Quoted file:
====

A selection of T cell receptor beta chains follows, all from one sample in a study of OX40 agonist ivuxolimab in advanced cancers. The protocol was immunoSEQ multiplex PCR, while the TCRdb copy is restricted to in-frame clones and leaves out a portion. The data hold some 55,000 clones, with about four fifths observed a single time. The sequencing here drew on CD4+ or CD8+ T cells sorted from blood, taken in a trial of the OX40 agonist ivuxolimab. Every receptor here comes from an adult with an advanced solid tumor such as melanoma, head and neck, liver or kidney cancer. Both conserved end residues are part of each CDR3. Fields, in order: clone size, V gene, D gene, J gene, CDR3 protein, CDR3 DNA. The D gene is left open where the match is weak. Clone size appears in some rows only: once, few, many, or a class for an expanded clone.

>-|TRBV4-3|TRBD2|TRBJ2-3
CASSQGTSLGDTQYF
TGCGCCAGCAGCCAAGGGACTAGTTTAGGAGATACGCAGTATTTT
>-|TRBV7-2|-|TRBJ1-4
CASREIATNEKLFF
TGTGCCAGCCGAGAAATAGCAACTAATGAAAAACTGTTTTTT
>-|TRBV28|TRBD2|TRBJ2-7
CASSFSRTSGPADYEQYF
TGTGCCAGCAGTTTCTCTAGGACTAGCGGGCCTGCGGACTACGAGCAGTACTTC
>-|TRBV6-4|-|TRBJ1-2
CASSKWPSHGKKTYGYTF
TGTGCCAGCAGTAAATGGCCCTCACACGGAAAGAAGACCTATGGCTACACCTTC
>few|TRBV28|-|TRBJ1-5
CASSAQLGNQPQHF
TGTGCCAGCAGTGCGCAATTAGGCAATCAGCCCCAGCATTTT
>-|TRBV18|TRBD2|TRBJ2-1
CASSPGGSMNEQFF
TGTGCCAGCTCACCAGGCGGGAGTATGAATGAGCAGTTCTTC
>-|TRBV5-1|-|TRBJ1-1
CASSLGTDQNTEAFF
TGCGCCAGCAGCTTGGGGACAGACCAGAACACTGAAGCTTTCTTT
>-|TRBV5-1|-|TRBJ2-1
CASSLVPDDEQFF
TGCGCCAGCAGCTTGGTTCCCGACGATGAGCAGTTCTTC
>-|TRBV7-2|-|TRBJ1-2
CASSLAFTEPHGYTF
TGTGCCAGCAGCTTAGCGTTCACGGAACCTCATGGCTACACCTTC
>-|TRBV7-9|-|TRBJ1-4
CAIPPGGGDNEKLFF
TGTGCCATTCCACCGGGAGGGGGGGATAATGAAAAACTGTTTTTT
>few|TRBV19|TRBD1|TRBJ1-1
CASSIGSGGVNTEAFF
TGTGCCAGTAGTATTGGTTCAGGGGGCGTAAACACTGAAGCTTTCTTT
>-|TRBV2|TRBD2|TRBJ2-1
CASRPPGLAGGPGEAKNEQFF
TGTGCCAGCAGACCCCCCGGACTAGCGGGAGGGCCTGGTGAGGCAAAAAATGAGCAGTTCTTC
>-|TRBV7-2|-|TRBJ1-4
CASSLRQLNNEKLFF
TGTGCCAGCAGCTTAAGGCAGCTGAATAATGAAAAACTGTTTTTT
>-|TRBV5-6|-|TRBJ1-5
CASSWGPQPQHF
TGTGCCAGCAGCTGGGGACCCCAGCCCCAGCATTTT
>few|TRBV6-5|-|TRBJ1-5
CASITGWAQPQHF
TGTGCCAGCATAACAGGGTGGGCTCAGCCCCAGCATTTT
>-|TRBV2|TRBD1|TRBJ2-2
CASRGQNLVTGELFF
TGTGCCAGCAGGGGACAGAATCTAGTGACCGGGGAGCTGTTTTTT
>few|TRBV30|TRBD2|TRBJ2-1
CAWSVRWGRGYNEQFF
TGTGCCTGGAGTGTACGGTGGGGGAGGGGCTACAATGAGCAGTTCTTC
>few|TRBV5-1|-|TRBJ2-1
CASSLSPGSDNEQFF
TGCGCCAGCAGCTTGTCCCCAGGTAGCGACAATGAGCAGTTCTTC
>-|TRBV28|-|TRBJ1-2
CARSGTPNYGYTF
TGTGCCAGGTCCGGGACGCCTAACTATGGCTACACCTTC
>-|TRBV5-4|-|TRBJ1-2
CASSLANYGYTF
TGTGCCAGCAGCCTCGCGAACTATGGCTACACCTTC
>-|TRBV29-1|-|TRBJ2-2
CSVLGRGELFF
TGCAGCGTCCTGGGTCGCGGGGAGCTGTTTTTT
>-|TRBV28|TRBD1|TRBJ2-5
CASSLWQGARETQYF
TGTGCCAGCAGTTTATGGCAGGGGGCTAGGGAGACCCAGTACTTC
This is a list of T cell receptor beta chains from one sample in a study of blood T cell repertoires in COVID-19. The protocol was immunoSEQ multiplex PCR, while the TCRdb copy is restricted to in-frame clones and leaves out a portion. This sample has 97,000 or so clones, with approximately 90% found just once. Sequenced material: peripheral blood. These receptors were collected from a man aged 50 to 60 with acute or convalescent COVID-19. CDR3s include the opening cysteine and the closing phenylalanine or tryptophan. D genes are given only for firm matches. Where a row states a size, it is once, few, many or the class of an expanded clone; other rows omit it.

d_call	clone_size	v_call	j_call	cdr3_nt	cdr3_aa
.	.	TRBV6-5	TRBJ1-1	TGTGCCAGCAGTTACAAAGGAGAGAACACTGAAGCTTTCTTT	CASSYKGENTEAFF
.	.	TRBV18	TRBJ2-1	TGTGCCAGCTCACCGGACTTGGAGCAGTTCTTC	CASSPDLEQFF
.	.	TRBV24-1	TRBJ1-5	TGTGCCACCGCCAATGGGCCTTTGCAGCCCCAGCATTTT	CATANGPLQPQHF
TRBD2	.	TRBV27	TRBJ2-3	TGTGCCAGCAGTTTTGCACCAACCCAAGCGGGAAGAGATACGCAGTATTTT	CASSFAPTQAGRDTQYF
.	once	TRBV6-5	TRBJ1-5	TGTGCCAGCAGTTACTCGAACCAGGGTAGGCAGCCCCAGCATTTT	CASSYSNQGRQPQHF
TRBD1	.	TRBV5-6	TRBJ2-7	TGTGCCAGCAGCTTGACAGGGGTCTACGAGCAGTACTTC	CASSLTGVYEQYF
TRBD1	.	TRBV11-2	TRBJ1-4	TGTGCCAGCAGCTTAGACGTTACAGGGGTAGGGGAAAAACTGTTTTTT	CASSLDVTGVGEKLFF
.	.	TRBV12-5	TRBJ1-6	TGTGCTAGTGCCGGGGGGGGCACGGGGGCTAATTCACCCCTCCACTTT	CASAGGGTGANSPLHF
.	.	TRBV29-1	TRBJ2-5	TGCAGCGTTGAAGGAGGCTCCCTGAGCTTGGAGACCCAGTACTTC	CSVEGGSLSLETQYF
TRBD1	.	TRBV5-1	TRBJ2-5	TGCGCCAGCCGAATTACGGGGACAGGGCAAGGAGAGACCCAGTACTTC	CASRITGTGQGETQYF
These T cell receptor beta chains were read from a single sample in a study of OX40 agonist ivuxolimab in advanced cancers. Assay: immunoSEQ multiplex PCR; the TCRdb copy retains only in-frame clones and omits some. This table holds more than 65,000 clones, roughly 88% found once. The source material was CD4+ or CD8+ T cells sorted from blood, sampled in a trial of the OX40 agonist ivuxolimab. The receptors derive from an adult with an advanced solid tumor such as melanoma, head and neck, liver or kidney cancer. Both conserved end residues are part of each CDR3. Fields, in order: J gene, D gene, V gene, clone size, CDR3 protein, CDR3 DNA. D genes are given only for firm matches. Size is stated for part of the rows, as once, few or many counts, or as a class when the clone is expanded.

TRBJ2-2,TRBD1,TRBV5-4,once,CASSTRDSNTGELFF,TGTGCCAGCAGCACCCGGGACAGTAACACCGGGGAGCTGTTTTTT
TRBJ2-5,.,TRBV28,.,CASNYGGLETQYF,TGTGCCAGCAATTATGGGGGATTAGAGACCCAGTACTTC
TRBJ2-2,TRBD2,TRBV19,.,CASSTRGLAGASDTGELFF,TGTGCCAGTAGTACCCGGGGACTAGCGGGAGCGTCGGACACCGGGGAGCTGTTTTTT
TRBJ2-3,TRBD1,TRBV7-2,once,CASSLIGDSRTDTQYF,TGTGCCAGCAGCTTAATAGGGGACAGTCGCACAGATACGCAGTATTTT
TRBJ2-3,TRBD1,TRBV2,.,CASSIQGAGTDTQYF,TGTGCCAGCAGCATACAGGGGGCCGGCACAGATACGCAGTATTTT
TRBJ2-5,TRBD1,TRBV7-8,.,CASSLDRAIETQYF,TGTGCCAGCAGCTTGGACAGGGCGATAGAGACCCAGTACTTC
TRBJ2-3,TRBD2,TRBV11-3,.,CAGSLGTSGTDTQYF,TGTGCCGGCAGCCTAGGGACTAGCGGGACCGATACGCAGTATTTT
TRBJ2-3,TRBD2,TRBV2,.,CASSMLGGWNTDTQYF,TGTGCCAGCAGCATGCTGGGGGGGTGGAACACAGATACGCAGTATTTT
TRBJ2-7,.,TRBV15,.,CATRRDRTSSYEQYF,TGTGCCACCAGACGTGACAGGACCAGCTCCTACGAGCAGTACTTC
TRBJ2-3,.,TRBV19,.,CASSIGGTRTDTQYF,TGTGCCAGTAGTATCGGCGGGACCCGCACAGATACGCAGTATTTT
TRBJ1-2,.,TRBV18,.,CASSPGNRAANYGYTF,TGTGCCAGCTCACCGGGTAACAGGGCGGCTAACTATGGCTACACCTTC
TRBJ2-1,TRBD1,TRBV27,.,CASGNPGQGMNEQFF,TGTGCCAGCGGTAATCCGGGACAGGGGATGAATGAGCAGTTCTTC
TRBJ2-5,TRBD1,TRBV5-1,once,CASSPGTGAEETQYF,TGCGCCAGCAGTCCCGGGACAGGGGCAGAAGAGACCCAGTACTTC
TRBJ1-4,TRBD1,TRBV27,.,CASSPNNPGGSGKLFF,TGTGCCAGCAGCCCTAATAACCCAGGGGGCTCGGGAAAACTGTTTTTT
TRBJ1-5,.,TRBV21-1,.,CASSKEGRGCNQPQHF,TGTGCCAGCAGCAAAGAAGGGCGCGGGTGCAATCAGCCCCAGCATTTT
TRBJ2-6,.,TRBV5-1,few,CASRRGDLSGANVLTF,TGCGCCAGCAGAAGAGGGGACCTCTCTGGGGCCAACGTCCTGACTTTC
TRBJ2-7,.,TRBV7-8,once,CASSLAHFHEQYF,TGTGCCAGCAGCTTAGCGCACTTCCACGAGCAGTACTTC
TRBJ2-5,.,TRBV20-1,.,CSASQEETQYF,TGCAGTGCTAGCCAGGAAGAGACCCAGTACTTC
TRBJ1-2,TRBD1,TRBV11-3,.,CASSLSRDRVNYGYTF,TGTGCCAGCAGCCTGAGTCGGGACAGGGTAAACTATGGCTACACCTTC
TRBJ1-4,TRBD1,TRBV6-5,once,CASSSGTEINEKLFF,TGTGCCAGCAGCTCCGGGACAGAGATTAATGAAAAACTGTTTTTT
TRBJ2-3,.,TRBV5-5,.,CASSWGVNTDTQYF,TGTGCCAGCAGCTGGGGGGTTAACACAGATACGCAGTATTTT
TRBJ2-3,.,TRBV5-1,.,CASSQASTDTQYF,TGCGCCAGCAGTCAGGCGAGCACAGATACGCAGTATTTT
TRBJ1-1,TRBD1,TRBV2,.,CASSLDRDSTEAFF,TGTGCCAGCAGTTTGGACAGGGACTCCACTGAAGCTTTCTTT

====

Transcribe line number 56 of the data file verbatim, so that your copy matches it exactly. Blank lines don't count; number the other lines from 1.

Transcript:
>-|TRBV28|-|TRBJ1-2